Americans are getting hit with an unwelcome surprise at the gas pump. Prices are the highest they’ve been in over two years, and could hit a national average of $3 a gallon by January. Although supplies remain plentiful and gasoline demand has diminished since September, retail gas prices are rising because oil prices are at the highest levels since October 2008. The two-week advance paused briefly Monday before benchmark oil for January delivery rose 19 cents to settle at $88.96 a barrel on the New York Mercantile Exchange. A stronger dollar kept prices in check for most of the session. Since oil and other commodities are priced in dollars, a stronger dollar makes them more expensive for buyers who use other currencies. At last check, AAA said the national average for regular gasoline was $2.95 a gallon.

Consumers are expected to get better control of their mortgage and credit-card payments next year as the economy slowly improves. Credit reporting agency Transunion predicts that delinquencies, or late payments, on the two biggest major forms of borrowing will drop sharply again in 2011, after substantial declines seen in the second half of this year. More homeowners in every state and the District of Columbia will get current on mortgage payments, according to a forecast from the Chicago company. That includes the hardest hit states of Nevada, Arizona and Florida. Transunion says that by the end of 2011, it expects just 4.98 percent of mortgages will be 60 days or more behind. The mortgage delinquency rate peaked at 7.89 percent in the fourth quarter of 2009.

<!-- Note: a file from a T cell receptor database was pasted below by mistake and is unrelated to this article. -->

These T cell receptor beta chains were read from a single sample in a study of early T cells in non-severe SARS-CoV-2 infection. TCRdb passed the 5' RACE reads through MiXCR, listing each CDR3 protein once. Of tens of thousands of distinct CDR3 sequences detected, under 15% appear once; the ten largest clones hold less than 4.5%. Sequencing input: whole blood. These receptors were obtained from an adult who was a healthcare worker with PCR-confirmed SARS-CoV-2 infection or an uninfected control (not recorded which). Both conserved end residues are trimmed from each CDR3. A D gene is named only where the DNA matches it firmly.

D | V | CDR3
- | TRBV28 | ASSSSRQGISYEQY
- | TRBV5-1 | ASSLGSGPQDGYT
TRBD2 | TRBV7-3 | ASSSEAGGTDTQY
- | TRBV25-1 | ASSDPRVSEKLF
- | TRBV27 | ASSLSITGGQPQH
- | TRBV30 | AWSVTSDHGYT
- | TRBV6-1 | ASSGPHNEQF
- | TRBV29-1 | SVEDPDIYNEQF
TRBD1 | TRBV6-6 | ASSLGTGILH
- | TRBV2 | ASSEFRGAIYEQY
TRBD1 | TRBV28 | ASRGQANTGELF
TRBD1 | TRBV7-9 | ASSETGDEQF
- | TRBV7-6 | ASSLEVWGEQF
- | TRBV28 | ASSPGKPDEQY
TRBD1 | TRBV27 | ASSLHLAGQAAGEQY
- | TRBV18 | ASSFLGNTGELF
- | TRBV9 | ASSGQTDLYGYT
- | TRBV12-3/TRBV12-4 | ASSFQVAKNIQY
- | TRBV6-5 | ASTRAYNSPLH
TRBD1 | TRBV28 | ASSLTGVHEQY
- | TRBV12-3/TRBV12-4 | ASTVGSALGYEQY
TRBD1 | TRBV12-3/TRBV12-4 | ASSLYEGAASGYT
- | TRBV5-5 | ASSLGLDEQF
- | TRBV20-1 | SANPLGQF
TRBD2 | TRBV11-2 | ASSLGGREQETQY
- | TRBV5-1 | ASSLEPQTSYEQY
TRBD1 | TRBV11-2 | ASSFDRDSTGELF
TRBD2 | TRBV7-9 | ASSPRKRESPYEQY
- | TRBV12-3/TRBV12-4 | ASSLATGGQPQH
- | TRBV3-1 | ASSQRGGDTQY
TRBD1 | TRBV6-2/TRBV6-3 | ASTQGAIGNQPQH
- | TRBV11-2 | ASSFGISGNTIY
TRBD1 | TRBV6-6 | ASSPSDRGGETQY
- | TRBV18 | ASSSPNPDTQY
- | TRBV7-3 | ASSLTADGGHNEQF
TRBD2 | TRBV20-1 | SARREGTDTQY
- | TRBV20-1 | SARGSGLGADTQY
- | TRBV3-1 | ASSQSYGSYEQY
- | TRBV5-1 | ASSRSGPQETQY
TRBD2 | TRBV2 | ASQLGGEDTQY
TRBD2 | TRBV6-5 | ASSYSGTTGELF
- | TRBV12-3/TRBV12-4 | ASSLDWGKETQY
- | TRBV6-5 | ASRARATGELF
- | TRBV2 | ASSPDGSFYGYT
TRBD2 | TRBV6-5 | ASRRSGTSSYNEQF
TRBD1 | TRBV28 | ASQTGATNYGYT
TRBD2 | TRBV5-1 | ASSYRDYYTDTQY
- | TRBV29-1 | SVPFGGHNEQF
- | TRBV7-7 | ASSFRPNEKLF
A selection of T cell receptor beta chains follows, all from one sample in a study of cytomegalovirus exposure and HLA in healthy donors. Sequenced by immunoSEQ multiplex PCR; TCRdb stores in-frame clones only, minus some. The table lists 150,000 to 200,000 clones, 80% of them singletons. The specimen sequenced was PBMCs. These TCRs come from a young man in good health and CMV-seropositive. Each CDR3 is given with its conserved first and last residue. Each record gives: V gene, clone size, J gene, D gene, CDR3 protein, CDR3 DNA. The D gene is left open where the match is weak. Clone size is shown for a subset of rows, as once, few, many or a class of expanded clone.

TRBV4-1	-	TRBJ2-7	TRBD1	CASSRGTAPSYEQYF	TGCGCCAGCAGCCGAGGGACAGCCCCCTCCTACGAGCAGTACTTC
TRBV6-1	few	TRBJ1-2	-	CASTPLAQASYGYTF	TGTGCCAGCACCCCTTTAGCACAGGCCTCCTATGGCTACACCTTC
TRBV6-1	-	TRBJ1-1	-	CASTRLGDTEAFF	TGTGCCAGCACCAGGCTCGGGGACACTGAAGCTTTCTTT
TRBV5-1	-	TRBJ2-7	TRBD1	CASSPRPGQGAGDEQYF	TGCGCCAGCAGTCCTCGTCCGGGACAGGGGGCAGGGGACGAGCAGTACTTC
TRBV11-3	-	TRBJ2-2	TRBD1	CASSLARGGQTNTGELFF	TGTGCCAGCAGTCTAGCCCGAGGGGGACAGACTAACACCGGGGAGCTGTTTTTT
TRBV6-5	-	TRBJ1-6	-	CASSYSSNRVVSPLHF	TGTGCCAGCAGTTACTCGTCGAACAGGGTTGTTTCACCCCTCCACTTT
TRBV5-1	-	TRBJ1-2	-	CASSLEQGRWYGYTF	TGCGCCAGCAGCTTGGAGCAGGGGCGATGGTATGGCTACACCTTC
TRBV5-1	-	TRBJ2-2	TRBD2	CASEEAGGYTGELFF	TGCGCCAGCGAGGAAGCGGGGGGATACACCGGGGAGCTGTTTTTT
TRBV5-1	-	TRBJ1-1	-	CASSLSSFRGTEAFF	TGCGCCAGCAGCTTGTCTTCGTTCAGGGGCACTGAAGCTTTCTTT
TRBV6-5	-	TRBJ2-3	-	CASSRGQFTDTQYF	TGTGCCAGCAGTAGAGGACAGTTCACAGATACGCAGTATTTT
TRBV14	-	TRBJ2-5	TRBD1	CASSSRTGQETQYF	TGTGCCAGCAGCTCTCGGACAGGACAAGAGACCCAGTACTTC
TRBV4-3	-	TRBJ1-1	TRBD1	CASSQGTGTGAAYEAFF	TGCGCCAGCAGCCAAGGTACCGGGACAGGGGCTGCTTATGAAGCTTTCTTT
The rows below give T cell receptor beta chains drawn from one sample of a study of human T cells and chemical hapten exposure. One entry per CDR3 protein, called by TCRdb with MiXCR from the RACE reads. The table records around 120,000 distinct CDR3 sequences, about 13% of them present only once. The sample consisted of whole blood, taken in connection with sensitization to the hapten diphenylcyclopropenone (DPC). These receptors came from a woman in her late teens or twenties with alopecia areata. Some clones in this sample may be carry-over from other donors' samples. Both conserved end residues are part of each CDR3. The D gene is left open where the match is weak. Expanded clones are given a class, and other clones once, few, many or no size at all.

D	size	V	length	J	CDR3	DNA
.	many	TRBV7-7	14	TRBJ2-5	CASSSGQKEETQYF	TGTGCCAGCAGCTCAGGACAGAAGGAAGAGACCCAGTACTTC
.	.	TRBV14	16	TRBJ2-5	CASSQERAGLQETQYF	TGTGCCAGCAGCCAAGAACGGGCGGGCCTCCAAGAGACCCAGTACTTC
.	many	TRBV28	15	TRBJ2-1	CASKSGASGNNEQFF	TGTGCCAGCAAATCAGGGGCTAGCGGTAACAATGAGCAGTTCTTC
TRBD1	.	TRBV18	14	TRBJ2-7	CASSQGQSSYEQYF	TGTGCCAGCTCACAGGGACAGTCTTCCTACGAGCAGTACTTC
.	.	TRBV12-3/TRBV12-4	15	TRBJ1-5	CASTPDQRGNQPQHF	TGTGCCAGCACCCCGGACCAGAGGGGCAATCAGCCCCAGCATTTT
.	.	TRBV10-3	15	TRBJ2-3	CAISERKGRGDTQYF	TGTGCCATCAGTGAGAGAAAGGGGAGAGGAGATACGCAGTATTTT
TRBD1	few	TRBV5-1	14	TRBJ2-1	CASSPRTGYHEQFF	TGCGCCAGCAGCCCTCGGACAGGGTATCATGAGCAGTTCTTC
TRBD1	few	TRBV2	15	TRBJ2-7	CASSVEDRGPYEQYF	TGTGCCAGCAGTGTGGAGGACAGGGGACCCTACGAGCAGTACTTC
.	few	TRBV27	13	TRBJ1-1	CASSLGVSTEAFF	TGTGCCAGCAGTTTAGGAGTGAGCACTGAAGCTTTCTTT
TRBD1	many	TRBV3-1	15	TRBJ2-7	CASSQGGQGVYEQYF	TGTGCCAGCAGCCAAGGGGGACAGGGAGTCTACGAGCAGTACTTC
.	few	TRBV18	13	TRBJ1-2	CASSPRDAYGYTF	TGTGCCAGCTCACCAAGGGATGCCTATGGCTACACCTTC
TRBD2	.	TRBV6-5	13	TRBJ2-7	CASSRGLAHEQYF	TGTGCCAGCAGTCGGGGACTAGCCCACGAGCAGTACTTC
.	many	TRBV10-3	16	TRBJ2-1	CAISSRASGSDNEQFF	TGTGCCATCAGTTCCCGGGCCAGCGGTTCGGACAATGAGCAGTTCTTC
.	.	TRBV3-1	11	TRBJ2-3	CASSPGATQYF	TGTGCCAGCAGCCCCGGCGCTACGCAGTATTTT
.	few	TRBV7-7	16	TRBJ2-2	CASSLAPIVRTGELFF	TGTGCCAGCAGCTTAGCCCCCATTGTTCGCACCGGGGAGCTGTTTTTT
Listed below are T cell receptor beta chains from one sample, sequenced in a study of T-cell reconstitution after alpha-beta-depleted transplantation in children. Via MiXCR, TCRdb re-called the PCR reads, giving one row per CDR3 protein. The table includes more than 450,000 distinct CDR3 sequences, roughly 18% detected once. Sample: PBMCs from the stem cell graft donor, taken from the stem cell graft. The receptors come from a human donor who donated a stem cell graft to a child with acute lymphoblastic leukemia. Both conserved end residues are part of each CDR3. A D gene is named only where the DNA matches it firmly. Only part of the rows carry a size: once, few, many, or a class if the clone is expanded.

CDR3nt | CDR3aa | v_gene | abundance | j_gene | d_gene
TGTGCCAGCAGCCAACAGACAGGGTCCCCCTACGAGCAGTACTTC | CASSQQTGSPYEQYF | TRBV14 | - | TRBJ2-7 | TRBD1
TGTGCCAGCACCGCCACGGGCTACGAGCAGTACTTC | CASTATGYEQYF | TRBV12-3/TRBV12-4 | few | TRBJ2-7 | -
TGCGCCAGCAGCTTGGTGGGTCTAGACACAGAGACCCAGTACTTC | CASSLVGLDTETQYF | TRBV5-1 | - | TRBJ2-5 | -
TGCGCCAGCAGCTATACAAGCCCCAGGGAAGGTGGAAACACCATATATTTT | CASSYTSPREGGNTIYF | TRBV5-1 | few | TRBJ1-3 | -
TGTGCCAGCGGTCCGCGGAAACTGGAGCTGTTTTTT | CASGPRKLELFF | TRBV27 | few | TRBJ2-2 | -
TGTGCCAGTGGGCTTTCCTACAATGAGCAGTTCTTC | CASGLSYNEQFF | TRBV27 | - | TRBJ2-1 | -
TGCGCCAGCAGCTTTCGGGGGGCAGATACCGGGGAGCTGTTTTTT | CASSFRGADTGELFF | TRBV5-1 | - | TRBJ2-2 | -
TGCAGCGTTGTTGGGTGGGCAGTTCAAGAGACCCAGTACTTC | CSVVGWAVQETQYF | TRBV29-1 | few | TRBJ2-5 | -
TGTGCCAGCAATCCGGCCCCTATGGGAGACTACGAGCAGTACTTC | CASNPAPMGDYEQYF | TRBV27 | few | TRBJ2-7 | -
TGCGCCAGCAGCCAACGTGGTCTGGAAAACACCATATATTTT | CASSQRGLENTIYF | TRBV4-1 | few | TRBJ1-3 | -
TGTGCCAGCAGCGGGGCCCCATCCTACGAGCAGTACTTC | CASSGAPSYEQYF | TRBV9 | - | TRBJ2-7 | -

Consumers with less than stellar credit are getting car loans again. A new report from credit rating agency Experian shows the percentage of loans going to subprime buyers rose eight percent in the third quarter. That was the first year over year increase since 2007. Sixty-three percent of all auto loans still went to buyers with prime credit scores of 680 or above. But that’s down from higher percentages seen during the recession. Another sign that the credit market is thawing: people are getting loans for larger amounts and for longer terms. The average amount financed for new cars rose $2,530, to $25,273, over the third quarter of last year. The lowest-tier buyers also saw a four-month increase in the average term of their loans for used cars.

Republicans control neither the House nor the Senate–and certainly not the White House. But they largely dictated the terms of President Barack Obama’s proposed tax-cut compromise. Republicans prevailed on their biggest demand: continuing the Bush tax cuts for the wealthiest Americans. That came despite Obama’s 2008 campaign promise to let them expire for households earning more than $250,000 a year. Obama acknowledged Democratic unrest over the two-year extension. But he says the concession was the only way to prevent a Congressional impasse that would cause tax cuts enacted in 2001 and 2003 to expire for all taxpayers. He says that would be “a chilling prospect” amid 9.8 percent unemployment.